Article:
How to Organize Your Job Search

Have you ever sat down to apply for a job and struggled to remember where you put your most current resume?  Or been called for an interview but had no idea who or what the job was about so you end up faking it? Yes, that actually happened to me…though I must have faked it well… I got the job.

However, I will never forget the feeling of panic as I struggled to remember when and how I had applied, frantically clicking folders on my computer desktop trying to find the files I had used to apply.

Frankly, I freaked out. I could have lost a prime job because of my disorganized ways. Which is unacceptable to my over organized little heart. So I promised myself that I wouldn’t let it happen again.

After much research (I’ve just spent 4 years working with clients as a “Job Search Coach”, among other things, with a pretty high success rate) I think I’ve come up with a pretty good solution.

The first thing you need to do is to decide how you want to store your job search files. This is important, especially if you don’t want to spend scads of time searching for files, or recreating the wheel over multiple devices and systems.

Storage Options

You have a couple of options here.  You can 1) keep them in the cloud, my personal favorite, using services like EvernoteGoogle Drive or Dropbox. Or 2) you can physically carry them with you on a computer hard drive, flash drive or a CD. No matter which option you choose the basic folder structure will be the same.

Basic Folder Structure

My Job Search Folder
“My Job Search” Folder Structure
  1. Applied To (Folder) – This folder will contain sub-folders for each company you’ve applied at, along with a folder for each job title. In the Job Title folder you will store all the relevant files used to apply for that specific job.
  2. Archive (Folder) – The Archive folder should be used to store outdated information that you may need to refer back to at a later date.
  3. How Tos & Articles (Folder) – This folder is used to store all of those job search articles you’ve bookmarked.  (Psst…ya know, like this one.)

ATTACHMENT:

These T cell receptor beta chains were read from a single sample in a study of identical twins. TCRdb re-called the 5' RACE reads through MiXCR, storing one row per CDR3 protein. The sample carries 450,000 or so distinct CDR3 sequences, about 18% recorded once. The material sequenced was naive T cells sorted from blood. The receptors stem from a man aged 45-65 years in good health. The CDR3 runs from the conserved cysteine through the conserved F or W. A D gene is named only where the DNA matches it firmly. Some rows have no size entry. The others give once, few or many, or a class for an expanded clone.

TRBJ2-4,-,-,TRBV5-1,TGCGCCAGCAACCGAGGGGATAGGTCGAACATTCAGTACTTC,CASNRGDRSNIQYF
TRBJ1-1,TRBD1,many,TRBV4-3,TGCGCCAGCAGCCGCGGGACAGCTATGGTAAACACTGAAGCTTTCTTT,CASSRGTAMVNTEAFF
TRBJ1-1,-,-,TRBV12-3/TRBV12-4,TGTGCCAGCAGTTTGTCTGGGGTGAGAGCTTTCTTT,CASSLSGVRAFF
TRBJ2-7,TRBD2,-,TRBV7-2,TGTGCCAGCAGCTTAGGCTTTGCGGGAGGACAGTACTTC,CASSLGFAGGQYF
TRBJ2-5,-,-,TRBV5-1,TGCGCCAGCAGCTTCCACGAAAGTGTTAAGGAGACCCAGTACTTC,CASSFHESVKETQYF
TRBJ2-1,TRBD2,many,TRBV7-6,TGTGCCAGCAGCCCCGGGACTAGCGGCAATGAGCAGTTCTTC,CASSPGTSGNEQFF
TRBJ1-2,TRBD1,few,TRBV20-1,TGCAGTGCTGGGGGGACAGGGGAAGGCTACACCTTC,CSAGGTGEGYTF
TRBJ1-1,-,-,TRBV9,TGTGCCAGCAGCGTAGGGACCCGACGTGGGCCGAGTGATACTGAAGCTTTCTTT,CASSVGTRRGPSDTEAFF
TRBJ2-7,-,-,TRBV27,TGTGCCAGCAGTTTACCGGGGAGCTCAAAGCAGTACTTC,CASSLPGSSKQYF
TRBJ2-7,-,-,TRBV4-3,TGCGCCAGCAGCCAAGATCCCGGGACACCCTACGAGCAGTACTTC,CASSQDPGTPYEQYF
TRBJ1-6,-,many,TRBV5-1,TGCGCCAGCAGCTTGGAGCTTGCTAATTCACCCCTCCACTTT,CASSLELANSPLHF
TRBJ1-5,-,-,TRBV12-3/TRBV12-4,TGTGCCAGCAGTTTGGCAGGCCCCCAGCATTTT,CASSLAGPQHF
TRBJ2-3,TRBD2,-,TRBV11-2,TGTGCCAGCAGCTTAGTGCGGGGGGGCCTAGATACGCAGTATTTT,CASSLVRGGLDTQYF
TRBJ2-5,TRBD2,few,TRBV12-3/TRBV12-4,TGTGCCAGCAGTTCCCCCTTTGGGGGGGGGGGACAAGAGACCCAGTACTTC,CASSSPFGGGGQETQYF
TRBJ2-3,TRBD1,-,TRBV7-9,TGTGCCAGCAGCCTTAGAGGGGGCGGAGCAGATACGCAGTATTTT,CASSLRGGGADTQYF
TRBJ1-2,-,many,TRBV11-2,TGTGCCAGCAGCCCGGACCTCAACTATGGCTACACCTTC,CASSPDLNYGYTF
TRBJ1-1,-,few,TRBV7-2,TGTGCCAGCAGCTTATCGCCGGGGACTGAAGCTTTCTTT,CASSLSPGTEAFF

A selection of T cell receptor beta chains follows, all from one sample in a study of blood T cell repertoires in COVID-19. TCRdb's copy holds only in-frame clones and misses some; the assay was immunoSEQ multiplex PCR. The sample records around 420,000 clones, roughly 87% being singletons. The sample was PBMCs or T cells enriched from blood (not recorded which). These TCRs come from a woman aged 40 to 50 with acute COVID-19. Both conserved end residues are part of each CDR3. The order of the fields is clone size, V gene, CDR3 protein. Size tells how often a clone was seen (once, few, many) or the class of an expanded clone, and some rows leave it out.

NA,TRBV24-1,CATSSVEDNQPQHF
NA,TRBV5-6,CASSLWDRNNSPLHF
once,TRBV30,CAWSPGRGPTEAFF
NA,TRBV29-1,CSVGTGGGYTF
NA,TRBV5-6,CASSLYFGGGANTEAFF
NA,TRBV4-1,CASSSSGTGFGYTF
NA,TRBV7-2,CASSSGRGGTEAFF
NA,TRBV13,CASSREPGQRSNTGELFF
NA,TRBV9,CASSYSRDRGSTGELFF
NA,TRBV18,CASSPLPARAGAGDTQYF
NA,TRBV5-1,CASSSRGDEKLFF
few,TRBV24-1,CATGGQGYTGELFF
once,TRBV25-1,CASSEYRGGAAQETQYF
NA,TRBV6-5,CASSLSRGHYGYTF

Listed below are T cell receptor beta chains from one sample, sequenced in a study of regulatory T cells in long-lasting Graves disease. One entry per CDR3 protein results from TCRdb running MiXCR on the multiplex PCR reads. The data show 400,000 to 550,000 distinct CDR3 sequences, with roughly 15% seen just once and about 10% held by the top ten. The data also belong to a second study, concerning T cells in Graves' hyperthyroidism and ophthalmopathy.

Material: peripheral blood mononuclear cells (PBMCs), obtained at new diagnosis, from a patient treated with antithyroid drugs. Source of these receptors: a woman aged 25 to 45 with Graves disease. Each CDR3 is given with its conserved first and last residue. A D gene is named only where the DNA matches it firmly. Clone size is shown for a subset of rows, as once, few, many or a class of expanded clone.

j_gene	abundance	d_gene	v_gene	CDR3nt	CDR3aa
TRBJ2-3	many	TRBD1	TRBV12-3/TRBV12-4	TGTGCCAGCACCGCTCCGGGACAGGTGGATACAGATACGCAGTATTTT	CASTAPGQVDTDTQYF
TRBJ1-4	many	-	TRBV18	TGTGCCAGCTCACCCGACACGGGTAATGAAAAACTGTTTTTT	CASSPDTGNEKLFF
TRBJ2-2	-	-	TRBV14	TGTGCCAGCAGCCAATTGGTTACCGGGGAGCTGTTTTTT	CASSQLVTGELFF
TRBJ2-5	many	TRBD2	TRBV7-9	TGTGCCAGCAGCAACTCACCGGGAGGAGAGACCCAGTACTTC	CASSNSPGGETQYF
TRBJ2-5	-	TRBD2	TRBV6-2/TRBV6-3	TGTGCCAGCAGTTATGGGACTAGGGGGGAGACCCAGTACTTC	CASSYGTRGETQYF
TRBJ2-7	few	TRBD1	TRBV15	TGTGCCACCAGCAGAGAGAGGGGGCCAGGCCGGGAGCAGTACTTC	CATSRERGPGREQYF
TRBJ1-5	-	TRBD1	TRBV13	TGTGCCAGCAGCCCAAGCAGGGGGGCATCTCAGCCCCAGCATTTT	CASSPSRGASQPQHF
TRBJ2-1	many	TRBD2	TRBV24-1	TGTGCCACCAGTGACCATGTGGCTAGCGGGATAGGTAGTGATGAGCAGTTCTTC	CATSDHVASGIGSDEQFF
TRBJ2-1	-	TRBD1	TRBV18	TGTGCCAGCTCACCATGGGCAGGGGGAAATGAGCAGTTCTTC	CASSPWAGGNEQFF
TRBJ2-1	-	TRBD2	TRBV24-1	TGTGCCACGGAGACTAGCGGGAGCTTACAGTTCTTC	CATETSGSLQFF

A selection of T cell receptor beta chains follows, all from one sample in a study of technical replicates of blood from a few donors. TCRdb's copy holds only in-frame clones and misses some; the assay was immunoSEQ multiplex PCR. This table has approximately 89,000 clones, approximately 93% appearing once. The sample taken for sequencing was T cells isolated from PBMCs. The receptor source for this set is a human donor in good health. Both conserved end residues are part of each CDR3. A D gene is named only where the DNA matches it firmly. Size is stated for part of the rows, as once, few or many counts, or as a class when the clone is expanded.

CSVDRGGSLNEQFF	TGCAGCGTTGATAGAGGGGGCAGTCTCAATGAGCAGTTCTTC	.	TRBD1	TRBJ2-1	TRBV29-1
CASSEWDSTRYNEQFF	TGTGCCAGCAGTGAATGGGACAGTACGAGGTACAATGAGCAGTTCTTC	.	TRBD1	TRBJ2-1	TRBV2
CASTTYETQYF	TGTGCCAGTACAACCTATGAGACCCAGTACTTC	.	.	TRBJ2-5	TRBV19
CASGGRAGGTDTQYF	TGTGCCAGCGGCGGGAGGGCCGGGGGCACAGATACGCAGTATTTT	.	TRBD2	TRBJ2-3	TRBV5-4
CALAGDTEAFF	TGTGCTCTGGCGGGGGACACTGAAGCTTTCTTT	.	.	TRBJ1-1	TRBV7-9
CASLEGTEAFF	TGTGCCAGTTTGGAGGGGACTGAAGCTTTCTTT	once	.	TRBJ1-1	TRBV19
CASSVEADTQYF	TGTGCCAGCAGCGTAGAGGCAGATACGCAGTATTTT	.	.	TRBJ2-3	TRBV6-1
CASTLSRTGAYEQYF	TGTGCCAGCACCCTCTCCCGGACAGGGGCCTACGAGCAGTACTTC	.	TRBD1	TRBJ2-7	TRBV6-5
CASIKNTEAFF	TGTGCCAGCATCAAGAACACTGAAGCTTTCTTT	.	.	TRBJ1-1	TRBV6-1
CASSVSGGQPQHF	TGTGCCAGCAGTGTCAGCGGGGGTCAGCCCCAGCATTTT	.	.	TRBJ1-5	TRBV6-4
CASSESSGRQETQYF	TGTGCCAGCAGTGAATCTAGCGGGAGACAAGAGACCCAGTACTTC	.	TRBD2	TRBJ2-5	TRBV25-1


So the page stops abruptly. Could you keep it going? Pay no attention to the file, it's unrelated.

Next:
4. Non-Targeted Resumes (Folder) – Use this folder to store your “General Resume” or “Industry Specific” resumes for posting on job search sites or the occasional “send me your resume” situation. These resumes are used if you don’t have a specific job to apply for.
  5. Templates (Folder) – This folder will hold all of your templates. The basic shells for all of your job search documents.
  6. Tracking (Folder) – Here’s where you will keep track of the who, what, when and why of your job search. You can use a spreadsheet, a word processing document or event a text file.  Doesn’t matter how you do it, just be consistent.
  7. Master Resume (File) – A “Master Resume,” sometimes referred to as a “Lifetime Resume” is a fantastic tool in your job search arsenal.  It’s the “one resume to rule them all” resume! I’ll be writing more about this in a later post.
  8. Master Application (File) – A “Master Application” is an general application that you can fill out and keep with you for reference.  There’s nothing worse than trying to fill out an application and not having all of your information with you.
  9. Professional References (File) – This file has the names, contact information, and relationship to you for at least three (3) professional references.  These are people you have worked with in the past; usually past supervisors, co-workers, or clients that can talk to a perspective employer about your skills and abilities.

Having a well organized job search goes along way toward staying sane when your looking for employment. Hope this helps.

Love, peace and good luck!

Kat